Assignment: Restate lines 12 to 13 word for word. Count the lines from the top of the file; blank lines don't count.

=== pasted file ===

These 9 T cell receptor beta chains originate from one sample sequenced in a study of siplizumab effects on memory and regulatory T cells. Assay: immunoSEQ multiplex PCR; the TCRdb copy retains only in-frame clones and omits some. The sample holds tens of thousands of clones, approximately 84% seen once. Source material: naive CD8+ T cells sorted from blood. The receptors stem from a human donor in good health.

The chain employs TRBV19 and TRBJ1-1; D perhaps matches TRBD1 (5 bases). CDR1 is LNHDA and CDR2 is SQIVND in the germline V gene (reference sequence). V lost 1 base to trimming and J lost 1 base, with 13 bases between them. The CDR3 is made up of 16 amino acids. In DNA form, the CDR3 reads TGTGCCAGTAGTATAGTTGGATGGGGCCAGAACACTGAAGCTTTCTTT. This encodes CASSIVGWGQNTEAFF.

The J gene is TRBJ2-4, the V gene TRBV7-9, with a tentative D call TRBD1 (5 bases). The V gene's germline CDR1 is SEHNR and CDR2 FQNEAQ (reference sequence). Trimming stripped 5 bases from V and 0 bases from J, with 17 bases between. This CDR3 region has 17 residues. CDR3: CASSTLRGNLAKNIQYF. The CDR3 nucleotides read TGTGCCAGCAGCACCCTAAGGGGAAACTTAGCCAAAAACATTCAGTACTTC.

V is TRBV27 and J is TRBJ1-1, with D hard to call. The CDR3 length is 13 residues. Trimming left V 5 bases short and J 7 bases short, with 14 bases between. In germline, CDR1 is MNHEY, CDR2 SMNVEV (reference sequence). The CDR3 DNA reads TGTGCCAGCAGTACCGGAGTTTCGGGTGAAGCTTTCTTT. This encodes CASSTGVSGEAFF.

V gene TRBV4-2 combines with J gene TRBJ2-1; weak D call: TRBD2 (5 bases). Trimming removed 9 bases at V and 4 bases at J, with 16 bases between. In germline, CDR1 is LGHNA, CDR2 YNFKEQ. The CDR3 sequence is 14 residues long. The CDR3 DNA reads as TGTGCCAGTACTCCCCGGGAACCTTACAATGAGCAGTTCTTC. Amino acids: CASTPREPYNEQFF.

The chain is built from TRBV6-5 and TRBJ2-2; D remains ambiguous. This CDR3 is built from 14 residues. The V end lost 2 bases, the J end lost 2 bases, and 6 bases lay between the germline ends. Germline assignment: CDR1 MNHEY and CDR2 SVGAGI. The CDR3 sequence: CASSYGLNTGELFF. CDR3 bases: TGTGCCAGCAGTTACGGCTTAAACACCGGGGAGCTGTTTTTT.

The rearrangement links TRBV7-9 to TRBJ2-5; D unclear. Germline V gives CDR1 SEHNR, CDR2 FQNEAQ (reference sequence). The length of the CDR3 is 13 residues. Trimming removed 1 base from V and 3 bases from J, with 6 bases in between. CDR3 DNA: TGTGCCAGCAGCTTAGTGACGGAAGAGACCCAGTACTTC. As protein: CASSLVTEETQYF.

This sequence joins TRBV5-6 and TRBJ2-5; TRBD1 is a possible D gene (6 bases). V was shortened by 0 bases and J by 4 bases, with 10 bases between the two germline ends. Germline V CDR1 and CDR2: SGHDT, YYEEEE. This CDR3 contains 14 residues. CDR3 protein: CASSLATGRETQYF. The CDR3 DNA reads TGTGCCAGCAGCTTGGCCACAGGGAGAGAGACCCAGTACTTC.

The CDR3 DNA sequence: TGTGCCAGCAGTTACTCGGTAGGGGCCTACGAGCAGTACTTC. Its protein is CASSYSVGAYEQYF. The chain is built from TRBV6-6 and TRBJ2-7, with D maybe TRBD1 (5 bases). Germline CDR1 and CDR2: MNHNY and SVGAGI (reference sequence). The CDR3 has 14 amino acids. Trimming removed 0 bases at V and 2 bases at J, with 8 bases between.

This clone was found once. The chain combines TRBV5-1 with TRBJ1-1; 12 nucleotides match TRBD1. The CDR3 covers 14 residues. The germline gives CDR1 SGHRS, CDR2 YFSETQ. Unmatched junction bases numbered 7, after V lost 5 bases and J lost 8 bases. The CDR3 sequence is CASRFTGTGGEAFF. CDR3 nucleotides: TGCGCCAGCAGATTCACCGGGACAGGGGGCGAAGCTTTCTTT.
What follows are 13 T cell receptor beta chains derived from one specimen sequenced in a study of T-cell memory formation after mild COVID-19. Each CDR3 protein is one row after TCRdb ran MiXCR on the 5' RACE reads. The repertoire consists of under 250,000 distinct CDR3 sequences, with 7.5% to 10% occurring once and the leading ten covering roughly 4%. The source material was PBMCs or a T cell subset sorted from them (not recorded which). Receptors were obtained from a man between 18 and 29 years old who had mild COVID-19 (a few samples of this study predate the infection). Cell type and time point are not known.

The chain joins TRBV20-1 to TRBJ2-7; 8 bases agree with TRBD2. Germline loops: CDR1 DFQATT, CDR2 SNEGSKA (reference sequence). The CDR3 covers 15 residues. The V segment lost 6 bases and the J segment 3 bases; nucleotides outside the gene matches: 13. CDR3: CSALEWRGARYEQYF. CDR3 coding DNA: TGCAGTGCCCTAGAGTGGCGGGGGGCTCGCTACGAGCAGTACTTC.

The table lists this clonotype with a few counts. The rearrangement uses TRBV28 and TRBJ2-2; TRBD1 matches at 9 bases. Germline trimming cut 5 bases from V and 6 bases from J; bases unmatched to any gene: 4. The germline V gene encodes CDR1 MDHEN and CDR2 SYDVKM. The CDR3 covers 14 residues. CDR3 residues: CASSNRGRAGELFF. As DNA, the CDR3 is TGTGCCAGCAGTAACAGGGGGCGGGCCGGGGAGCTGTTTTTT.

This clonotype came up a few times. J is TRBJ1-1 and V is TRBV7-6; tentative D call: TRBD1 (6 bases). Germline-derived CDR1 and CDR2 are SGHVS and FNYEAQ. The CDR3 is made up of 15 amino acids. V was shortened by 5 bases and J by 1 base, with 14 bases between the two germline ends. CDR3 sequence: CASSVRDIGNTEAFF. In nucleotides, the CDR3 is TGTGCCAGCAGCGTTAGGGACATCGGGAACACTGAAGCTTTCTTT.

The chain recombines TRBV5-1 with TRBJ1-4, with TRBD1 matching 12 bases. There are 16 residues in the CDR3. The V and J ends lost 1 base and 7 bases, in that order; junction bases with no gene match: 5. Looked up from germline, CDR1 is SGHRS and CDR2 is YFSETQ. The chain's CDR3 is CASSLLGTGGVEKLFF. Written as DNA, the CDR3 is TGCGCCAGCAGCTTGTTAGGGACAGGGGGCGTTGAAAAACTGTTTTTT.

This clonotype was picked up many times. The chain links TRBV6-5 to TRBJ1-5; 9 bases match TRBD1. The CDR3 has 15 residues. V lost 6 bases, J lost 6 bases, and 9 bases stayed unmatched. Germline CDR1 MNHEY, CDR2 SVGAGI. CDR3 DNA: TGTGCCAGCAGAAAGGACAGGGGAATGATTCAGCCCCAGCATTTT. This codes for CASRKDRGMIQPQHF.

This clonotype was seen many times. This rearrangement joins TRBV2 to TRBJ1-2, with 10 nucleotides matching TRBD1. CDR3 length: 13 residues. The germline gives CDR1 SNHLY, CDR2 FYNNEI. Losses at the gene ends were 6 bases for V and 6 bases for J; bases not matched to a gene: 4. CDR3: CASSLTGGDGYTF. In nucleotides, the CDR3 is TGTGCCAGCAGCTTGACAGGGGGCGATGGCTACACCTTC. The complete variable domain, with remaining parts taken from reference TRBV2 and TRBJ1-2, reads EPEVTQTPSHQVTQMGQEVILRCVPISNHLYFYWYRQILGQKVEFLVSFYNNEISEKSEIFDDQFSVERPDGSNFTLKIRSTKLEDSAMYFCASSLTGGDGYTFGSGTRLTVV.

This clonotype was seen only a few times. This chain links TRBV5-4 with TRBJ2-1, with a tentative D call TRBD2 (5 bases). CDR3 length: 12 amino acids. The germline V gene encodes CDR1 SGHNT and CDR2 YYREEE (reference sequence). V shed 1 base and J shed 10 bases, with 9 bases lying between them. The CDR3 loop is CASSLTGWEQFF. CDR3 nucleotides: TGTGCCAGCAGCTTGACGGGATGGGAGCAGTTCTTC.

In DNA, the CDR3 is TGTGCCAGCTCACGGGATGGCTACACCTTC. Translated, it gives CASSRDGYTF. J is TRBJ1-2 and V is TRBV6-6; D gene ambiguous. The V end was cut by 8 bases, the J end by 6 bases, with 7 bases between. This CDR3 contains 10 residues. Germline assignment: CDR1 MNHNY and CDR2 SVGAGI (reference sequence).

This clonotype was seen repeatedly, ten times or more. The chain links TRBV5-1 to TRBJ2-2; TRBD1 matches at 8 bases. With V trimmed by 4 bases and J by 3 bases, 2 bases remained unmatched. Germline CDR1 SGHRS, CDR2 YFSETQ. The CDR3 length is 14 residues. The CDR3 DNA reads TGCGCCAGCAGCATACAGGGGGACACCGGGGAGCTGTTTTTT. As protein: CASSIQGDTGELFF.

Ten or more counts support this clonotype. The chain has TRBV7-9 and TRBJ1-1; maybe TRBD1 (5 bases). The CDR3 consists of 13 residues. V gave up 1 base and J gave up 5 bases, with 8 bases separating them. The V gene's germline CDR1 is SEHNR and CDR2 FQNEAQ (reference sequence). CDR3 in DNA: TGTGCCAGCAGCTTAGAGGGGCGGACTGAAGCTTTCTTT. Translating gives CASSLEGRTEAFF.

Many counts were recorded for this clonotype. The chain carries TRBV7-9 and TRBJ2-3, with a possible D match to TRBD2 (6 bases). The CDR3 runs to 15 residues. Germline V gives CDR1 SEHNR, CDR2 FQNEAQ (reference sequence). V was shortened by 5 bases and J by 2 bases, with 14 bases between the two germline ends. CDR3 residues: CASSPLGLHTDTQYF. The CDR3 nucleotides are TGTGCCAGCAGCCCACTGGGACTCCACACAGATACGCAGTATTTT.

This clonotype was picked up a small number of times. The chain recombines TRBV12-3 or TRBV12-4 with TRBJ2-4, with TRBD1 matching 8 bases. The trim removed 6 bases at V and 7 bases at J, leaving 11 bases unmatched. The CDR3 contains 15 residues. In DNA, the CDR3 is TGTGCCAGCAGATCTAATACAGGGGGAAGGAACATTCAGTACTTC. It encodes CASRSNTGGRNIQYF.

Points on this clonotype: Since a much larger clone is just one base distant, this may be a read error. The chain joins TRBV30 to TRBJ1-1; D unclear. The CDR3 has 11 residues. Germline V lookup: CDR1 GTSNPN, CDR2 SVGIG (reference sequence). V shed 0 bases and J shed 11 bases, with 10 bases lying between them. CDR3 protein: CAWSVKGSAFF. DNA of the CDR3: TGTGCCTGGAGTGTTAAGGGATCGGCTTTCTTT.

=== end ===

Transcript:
The chain joins TRBV20-1 to TRBJ2-7; 8 bases agree with TRBD2. Germline loops: CDR1 DFQATT, CDR2 SNEGSKA (reference sequence). The CDR3 covers 15 residues. The V segment lost 6 bases and the J segment 3 bases; nucleotides outside the gene matches: 13. CDR3: CSALEWRGARYEQYF. CDR3 coding DNA: TGCAGTGCCCTAGAGTGGCGGGGGGCTCGCTACGAGCAGTACTTC.

The table lists this clonotype with a few counts. The rearrangement uses TRBV28 and TRBJ2-2; TRBD1 matches at 9 bases. Germline trimming cut 5 bases from V and 6 bases from J; bases unmatched to any gene: 4. The germline V gene encodes CDR1 MDHEN and CDR2 SYDVKM. The CDR3 covers 14 residues. CDR3 residues: CASSNRGRAGELFF. As DNA, the CDR3 is TGTGCCAGCAGTAACAGGGGGCGGGCCGGGGAGCTGTTTTTT.